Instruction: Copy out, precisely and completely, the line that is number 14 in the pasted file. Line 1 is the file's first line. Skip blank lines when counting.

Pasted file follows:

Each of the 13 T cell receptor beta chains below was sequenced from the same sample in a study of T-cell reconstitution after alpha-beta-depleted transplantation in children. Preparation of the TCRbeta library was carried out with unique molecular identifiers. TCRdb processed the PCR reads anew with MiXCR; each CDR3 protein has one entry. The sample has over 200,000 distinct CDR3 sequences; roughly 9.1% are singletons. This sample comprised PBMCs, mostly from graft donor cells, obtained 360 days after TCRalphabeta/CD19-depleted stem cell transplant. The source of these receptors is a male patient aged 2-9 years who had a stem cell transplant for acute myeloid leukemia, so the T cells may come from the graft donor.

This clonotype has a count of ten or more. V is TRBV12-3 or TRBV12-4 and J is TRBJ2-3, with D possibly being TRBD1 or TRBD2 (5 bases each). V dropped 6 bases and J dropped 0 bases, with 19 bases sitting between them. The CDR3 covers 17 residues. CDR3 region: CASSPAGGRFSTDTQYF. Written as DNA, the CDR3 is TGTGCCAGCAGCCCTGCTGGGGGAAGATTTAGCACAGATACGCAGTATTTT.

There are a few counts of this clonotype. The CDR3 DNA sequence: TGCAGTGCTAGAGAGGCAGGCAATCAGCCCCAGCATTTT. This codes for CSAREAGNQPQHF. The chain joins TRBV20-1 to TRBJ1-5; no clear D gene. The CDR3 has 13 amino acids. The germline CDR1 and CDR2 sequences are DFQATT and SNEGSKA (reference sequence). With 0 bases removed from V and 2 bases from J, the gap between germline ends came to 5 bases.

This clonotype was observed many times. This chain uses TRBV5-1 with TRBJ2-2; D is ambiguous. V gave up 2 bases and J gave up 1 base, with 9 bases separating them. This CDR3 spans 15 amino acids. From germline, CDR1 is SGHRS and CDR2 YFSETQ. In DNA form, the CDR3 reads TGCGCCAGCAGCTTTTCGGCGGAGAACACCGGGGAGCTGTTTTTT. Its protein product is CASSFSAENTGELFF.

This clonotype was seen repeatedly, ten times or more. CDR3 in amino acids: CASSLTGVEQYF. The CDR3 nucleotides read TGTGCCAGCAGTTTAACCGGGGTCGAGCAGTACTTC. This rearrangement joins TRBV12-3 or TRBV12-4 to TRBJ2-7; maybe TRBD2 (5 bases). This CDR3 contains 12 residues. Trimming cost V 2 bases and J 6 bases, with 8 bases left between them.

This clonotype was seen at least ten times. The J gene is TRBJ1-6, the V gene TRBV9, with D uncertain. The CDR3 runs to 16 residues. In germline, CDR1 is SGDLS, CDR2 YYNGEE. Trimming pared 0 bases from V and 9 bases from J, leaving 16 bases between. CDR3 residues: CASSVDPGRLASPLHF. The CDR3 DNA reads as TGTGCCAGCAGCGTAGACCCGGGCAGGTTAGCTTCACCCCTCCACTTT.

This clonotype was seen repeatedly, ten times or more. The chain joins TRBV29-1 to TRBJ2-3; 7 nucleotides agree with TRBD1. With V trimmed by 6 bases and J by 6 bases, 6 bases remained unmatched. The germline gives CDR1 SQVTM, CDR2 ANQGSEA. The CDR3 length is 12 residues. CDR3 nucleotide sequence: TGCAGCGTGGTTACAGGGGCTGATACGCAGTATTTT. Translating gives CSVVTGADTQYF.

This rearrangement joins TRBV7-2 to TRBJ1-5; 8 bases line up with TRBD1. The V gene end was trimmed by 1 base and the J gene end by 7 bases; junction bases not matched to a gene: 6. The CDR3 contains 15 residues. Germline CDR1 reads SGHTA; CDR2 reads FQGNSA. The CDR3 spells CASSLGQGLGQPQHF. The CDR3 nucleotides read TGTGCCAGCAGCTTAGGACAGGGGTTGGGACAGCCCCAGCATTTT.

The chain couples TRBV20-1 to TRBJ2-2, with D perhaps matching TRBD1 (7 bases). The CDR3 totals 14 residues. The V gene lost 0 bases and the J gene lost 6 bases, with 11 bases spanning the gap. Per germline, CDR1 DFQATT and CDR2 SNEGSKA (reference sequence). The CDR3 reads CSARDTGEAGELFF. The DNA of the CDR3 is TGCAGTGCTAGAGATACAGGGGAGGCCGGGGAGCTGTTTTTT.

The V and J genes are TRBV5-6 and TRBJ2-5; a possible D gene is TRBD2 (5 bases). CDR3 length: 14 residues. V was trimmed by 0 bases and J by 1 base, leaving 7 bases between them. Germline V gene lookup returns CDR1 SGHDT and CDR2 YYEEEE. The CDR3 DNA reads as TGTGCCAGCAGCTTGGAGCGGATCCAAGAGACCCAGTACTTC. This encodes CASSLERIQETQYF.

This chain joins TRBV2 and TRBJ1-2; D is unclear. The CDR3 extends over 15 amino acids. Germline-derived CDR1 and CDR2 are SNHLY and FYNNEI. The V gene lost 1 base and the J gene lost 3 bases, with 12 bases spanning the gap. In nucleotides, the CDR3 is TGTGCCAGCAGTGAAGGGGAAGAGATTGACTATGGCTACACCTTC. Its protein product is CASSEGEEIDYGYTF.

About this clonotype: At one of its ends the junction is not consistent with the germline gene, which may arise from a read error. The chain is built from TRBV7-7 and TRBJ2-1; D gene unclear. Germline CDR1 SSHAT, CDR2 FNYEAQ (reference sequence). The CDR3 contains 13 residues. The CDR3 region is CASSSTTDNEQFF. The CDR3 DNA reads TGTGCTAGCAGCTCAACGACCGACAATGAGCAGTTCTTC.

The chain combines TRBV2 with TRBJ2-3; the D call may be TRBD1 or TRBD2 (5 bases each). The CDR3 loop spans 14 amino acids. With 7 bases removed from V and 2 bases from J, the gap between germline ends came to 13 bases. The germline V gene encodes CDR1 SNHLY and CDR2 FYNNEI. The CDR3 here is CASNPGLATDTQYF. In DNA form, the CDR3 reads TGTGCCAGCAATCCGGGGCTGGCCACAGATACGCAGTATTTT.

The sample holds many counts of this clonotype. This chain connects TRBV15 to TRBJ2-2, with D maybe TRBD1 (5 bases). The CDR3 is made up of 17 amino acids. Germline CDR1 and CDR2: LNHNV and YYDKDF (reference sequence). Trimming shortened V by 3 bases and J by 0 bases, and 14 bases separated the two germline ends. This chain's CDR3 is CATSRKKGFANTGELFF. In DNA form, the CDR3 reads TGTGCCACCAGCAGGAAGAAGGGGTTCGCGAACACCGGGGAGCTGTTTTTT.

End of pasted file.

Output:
The sample holds many counts of this clonotype. This chain connects TRBV15 to TRBJ2-2, with D maybe TRBD1 (5 bases). The CDR3 is made up of 17 amino acids. Germline CDR1 and CDR2: LNHNV and YYDKDF (reference sequence). Trimming shortened V by 3 bases and J by 0 bases, and 14 bases separated the two germline ends. This chain's CDR3 is CATSRKKGFANTGELFF. In DNA form, the CDR3 reads TGTGCCACCAGCAGGAAGAAGGGGTTCGCGAACACCGGGGAGCTGTTTTTT.